So you have Britain and Australia almost having this very similar political environment where you have a government that's working actively against LGBT people. And I think in America you have the same thing. It just starts a bit earlier.
Andrea Martucci: I'm going to make a bold assumption here that essentially all the pulps and all the books and all the presses we've been talking about thus far have been very white. And also, you've talked about how there was some of this kind of titillation factor with the pulps. And then I'm just going make a wild guess where you might see some people of color, but they're very stereotypical representations, not necessarily written by black indigenous people of color authors, even if they may be on page. And then I'm assuming also these like niche publishers, like Naiad Press and, or others are also fairly white?
Lucy Hargrave: Yes. One thing I have tried to do with my research consistently is both address my own biases as a white person and actively go out of my way to find BIPOC scholars, BIPOC authors, to include in my research and to look at, in my research. And as part of that for the history, I made a point of trying really hard to find sort of nonwhite evolutions of queer romances.
And yes, the majority of queer romances back then, and still today was written by white people or, seemingly white people. I don't want to assume anyone's race. And the main characters were white, but in the kind of mid 1980s, you actually do see a really interesting rise of Black gay romance novels in America.
And this was really a response to the whiteness of the gay rights agenda that really sought to exclude black gay men from the discussion. Marlon is one of the scholars who've looked at this and he shown how the romance genre was actually one of the few avenues available to Black gay men to legitimize and normalize Black love and Black relationships in a queer context. So you got this kind of small collection of authors. Like Larry Duplechan, James Earl Hardy, E. Lynn Harris who rooted their work and that romances in African-American culture to different degrees, but they all rooted in African-American culture and they explore intersectionality between being gay and being African-American and they look at inter racial relationships. And what did that mean? And how did that affect the romances? And I'm not saying they always got it right. Some of these, if you read them now, I think would be quite problematic in how some of these are portrayed, particularly between, the white person may be having more power than the Black person in the relationship, but it was really the first time [00:30:00] that interracial relationships and Black relationships were given a kind of public platform and a voice.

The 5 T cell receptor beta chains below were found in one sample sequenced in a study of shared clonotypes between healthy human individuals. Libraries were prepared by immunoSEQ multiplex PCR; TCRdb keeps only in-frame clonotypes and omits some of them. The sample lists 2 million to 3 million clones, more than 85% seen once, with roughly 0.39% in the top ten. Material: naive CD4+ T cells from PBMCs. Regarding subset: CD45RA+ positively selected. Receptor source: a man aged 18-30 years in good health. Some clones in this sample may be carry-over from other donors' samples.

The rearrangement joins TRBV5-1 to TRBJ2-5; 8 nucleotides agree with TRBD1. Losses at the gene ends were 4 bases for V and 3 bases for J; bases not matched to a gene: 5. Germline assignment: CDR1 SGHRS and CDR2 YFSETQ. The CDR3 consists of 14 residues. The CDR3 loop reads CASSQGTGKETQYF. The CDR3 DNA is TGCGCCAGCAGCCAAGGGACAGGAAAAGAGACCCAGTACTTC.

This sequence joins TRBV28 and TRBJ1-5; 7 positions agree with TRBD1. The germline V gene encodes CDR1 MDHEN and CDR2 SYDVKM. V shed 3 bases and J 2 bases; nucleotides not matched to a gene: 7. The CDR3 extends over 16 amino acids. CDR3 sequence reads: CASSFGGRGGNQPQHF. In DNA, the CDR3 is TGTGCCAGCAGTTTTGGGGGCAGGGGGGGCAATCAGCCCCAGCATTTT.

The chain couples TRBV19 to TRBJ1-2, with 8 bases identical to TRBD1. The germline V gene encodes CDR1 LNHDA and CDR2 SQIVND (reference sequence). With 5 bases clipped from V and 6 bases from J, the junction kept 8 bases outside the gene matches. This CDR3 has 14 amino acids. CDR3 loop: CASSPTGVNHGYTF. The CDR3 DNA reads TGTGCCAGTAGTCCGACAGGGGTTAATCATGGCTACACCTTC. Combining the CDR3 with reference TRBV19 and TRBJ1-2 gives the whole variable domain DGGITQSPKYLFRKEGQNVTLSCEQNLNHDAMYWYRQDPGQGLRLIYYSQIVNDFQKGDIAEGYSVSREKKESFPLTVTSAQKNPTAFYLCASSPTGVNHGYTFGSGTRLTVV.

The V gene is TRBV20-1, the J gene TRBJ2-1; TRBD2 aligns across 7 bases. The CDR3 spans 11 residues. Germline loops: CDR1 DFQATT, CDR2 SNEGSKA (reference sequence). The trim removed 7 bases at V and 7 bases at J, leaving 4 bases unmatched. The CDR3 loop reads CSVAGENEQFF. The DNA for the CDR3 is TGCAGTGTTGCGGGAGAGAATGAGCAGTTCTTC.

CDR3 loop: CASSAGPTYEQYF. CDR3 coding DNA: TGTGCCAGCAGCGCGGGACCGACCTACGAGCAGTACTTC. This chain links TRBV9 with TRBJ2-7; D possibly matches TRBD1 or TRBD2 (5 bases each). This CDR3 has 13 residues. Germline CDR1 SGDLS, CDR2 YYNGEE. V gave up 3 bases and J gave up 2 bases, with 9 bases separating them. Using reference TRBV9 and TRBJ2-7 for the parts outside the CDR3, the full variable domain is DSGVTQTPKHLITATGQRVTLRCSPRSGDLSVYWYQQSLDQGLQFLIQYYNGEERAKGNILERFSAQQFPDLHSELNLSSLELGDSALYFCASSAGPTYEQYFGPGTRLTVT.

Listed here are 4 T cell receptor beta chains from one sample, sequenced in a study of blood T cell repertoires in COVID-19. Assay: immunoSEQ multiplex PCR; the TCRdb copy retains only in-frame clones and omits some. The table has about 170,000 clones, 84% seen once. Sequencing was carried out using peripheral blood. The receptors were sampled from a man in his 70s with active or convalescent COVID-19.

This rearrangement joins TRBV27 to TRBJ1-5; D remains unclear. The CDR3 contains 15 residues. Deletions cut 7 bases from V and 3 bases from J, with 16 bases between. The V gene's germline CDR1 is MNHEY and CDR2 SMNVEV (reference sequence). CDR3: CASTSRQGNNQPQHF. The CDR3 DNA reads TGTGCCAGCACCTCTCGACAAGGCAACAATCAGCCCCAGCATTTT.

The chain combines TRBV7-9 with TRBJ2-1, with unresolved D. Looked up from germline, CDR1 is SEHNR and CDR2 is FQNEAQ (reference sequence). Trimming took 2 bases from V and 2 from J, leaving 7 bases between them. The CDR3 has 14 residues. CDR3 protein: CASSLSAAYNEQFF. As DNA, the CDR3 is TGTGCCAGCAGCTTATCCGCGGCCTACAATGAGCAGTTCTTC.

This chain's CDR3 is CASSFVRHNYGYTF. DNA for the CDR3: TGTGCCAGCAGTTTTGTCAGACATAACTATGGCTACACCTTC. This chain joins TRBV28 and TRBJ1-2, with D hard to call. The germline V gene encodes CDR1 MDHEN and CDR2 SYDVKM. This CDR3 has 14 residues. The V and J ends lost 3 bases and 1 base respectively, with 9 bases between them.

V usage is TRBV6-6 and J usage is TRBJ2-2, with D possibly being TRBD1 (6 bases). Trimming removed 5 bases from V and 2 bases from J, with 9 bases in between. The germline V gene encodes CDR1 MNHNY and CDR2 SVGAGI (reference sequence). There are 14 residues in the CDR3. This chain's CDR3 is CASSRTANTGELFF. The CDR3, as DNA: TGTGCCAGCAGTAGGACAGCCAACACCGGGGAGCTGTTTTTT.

So it didn't revolutionize kind of queer romances in the sense of it still stayed predominantly white. But I think it's important to say that there was this time period in the kind of later half of the 1980s, that saw this kind of rise and increase in Black gay romances.
Andrea Martucci: So we've got the AIDS crisis is out there. There's a perception culturally that AIDS is a quote unquote gay disease.
And so this is a time where gayness is stigmatized quite a bit and associated with illness. There's a lot culturally going on and wrapped up in this.
There's kind of a conservative backlash.
Lucy Hargrave: I think AIDS is very big topic and I don't actually want to get into it because I know it can be a very triggering some people and B I don't want to misrepresent, because it's not my expertise, but the way I've looked at it is not only did AIDS bring gayness into the forefront of society, it created a lot of backlash. It created a lot of pain for a lot of people. And it actually, the kind of element that I focused on really changed how people, romance authors were writing about the male body, the gay male body, because before you saw a lot of thin, slender, male heroes very much in the kind of dandy Victorian style of heroes, where they would be quite effeminate and they'd be very slender and they'd be very not athletic, just slim and because of AIDS and kind of the health and the illness and the way it portrayed itself, that became almost don't do that.
We don't want to see the kind of thin, almost sickly gay or male body anymore because it has that connotation with AIDS. And that's when you really start to see the athletic, very muscly male body that I think you still see a lot now. And you can see this almost change during the AIDS period, because it is that rejection of illness and AIDS and not wanting to be associated with that.
I think the main thing with the 1970s and eighties is you start to see these distinct publishing ecosystems that are separate from the heterosexual romances, and you start to see the merging of lesbian and gay as two distinct sub-genres types of queer romances.
Andrea Martucci: And they're distinct from each other, right? They're not like a queer press. It's like a lesbian press, a gay press.
Lucy Hargrave: And that's the really crucial thing because in the 1970s and eighties, you see this emergence of queer romances, but it's not queer romances. It's lesbian romances in one corner and it's gay romances in another corner. And these are written by queer people written by lesbians written by gays for let's get in the gays.
So the next section that I've identified, I call underground once more and it's this very short time period, it's only 16 years and it's very deliberately only 16 years and it's from the [00:33:00] 1990 to 2006. And the reason I call it underground once more is because you basically have the cultural backlash of the AIDS crisis, particularly in America.